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Thyroid Conditions

Thyroid Nodules and Thyroid Cancer

Thyroid nodules are extremely common and are present in roughly 60-70% of adults. Approximately 5% of these are cancer. Most of these will be small papillary thyroid cancers, where the survival is 98-99%. Thyroid nodules, and thyroid cancer, should be approached at least initially with these facts in mind.

Increase in diagnosis of thyroid cancer

There is an exponential increase in the diagnosis of thyroid cancer in high-income countries. This is due to patients having easy access to high frequency ultrasound, which is being performed often for unrelated conditions. Thyroid nodules are also found incidentally through other investigations such as CT, MRI and PET scans.  Around 50% of thyroid cancers are estimated to be micro-papillary thyroid cancers (less than 1 cm in size), which would largely have gone undiagnosed and likely never have caused a clinical problem. Autopsy studies have shown that in some countries up to 30% of people have these small thyroid cancers that were never known of or identified. Importantly, with this exponential increase in the diagnosis of thyroid cancer, the mortality rate from thyroid cancer (which is very low) has remained the same.

Thyroid nodule investigation

Facts such as these have tempered the investigation of thyroid nodules. Currently, the movement is toward more conservative investigation of thyroid nodules and more conservative thyroid surgery. For example, nodules less than 1cm in size are not recommended for investigation with ultrasound-guided fine-needle aspiration (US-FNA). Furthermore, there is a movement toward ultrasound surveillance of confirmed, low-risk, small papillary thyroid cancers in properly selected patients who do not undergo any surgery at all. This is called active surveillance, for which there is now long term evidence from trials in Japan and New York, for example. There is a shift to streamline the patient process, limit over-treatment, reduce error and reduce patient morbidity.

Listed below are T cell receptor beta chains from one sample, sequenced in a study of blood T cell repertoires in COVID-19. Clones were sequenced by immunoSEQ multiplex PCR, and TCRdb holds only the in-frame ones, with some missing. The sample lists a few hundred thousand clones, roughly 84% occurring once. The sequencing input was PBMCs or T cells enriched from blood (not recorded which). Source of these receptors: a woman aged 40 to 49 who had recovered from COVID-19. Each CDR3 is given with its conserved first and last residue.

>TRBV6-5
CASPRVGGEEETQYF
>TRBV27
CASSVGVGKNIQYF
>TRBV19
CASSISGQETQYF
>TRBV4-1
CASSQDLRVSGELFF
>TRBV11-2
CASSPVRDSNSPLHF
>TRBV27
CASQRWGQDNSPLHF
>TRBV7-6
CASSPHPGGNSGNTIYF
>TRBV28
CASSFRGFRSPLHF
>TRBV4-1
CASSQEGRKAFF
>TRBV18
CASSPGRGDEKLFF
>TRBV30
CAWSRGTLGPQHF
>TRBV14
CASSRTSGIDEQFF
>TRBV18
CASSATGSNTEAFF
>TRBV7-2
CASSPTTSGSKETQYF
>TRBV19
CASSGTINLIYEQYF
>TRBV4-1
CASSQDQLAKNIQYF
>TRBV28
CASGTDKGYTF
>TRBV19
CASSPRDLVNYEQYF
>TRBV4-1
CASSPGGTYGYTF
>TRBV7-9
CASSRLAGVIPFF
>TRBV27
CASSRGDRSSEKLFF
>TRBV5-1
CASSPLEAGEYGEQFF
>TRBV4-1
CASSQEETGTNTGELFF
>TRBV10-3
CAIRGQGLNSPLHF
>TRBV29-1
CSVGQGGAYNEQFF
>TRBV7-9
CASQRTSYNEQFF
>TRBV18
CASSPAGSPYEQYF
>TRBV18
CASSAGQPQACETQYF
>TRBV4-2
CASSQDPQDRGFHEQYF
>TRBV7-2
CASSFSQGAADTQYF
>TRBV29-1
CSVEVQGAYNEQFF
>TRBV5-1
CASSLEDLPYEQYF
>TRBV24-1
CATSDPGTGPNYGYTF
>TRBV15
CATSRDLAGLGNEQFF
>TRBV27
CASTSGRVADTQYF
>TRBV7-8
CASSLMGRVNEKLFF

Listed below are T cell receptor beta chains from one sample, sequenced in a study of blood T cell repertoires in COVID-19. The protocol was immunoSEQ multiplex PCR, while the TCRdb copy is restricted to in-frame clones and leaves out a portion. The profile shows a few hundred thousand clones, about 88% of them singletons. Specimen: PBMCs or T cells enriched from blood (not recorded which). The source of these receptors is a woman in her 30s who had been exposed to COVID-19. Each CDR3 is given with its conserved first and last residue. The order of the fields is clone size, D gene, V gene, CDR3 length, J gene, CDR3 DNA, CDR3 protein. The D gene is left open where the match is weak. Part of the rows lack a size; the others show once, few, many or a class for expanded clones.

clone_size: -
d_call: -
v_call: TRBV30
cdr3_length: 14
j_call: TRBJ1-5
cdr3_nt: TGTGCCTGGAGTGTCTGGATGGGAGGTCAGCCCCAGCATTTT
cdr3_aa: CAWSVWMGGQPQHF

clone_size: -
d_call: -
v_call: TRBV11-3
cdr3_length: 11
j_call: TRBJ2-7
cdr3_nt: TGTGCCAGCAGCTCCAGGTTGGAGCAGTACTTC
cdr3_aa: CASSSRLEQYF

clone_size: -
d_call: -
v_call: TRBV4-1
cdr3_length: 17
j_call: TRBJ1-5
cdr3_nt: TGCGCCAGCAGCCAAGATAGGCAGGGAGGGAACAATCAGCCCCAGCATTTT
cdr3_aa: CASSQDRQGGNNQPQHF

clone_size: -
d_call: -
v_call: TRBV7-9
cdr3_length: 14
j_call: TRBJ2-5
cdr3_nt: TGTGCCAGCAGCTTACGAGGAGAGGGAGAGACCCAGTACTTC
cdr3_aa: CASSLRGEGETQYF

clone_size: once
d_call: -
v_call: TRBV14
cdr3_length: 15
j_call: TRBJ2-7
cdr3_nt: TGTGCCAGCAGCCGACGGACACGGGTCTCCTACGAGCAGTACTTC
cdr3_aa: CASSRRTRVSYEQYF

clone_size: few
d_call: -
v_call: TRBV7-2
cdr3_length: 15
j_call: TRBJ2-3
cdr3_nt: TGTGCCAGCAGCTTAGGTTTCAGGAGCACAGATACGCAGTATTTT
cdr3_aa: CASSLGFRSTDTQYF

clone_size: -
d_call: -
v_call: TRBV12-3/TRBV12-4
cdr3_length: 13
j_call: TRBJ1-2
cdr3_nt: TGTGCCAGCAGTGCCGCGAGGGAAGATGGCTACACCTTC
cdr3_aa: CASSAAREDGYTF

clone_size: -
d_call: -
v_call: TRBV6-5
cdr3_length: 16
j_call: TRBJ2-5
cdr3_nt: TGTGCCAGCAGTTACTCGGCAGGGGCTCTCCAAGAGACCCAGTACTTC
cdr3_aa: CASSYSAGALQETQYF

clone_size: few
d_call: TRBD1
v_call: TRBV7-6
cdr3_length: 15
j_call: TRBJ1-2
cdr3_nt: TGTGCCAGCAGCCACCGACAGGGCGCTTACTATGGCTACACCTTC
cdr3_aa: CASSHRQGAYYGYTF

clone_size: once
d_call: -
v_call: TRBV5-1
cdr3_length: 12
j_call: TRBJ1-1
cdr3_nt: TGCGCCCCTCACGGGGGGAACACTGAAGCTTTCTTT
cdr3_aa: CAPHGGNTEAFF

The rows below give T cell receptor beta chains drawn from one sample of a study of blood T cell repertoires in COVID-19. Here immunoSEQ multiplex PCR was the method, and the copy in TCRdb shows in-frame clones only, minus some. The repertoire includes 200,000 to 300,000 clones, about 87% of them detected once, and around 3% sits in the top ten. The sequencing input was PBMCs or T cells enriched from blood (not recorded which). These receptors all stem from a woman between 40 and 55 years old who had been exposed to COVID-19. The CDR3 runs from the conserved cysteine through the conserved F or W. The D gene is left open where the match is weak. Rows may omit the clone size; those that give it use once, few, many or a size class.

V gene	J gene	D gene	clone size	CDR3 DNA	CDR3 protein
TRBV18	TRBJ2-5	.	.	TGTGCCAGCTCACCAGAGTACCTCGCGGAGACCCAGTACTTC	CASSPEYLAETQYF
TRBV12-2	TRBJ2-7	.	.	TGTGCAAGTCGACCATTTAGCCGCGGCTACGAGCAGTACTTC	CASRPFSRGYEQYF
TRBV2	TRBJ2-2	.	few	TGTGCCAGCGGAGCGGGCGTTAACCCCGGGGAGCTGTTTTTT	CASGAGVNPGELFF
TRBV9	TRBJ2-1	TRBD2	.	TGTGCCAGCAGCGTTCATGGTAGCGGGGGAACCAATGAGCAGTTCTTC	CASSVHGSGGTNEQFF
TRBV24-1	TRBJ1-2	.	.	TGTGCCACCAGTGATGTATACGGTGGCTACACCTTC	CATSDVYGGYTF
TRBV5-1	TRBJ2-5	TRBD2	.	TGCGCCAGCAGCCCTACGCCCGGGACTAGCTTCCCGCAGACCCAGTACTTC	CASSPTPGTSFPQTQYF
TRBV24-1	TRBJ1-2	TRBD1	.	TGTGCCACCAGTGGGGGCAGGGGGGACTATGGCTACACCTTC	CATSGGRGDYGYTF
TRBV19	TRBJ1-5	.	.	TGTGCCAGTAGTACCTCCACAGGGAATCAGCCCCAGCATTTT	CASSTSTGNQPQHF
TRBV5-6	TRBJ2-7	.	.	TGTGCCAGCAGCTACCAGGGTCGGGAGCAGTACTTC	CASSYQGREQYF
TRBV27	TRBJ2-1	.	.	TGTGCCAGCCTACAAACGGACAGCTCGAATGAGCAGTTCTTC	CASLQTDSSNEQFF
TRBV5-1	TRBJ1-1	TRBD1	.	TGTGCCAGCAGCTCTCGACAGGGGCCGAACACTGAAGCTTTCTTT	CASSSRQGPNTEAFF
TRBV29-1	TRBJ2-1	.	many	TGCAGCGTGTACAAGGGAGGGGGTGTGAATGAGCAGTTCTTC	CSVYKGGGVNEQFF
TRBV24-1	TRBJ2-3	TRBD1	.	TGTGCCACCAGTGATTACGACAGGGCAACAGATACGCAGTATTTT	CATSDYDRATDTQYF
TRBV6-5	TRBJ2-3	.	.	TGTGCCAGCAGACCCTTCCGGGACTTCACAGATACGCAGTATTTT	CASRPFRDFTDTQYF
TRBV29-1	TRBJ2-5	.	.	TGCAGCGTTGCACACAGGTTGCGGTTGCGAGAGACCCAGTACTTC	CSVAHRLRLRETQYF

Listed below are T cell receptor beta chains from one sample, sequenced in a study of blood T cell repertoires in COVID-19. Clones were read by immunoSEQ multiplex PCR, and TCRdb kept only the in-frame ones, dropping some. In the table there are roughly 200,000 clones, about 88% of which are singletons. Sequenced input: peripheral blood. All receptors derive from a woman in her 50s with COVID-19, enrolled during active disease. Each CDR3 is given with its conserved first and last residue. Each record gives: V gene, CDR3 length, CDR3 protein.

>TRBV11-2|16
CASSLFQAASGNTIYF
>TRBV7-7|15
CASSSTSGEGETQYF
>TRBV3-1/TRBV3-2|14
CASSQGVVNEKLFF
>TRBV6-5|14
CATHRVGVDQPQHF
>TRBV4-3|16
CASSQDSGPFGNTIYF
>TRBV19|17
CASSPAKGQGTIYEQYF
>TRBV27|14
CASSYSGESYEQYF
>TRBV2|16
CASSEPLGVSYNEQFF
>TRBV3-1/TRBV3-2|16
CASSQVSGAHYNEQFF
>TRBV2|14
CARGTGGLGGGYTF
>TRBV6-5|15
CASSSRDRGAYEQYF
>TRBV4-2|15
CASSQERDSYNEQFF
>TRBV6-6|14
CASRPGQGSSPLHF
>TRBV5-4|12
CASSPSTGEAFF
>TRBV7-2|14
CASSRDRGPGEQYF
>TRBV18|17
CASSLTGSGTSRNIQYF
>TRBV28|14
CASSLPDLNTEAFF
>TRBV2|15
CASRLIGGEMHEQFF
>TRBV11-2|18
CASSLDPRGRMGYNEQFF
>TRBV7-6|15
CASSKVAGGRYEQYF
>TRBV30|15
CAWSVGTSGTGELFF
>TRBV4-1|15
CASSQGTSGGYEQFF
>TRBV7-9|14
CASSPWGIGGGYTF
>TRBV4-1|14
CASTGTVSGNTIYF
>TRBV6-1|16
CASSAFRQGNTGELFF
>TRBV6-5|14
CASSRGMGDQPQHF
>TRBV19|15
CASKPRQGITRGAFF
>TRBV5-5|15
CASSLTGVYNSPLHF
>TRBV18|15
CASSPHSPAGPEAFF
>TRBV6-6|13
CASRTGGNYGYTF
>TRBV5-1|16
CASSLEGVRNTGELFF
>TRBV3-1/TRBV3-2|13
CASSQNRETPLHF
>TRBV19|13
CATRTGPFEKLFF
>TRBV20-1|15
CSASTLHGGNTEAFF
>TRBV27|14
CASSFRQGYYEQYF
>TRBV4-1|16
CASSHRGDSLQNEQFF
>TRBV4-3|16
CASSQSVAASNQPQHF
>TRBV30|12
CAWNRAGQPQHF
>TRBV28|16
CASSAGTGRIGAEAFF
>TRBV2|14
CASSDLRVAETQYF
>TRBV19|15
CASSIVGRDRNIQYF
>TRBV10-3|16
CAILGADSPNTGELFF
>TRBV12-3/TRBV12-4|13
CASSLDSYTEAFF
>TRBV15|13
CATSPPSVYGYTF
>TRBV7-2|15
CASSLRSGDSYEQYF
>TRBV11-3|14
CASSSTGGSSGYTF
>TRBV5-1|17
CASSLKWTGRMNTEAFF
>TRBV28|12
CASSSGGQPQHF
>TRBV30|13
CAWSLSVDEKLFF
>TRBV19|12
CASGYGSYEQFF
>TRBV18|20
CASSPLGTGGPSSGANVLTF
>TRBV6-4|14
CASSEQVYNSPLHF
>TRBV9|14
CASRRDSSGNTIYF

The gold standard for the management and work up of thyroid nodules is set out in the ATA (American Thyroid Association) Guidelines. Surgeons should be up to date with these guidelines and manage patients accordingly.

Surgeon-performed ultrasound for thyroid nodules

The work up of thyroid nodules to rule out cancer includes ultrasound and US-FNA. Surgeon-performed ultrasound (where the specialist surgeon performs their own dedicated ultrasound on the patient in the office) has been shown to change the surgical management in nearly half of patients with thyroid cancer and is performed internationally by thyroid experts. It also allows the surgeon to perform immediate US-FNA on the same day as the consultation, and has been shown to streamline diagnosis while decreasing the number of appointments, travel, costs and stress for patients.

Finally, evidence has shown that patients have better outcomes and less complications when treated by high-volume thyroid surgeons.


Goiter – enlarged thyroid glands

A thyroid goiter is an enlarged thyroid gland. This can result from different causes, including iodine deficiency, autoimmune thyroid disease, genetic conditions and thyroid nodules. Most goiters are actually benign.

In many instances surgery is not indicated and patients do not need to have an operation unless it is causing a problem. Indications for surgery include swallowing or breathing problems (resulting from pressure from the enlarged goiter), or cosmetic issues related to its size. Rarely, it can be associated with cancer. Otherwise, goiters can be safely observed until they cause symptoms, if they ever do at all.

Goitre surgery

Most goiters can be successfully removed with a standard thyroid operation, involving a limited small incision in the lower neck. Very rarely, some goiters are so large they extend below the neck into the chest. These ‘retrosternal’ goiters can often still be removed via the neck. However, sometimes a mini-sternotomy may be required. This technique, as compared to conventional ‘full’ sternotomy, involves a smaller incision and has been associated with decreased pain, faster recovery and shorter hospital stay.

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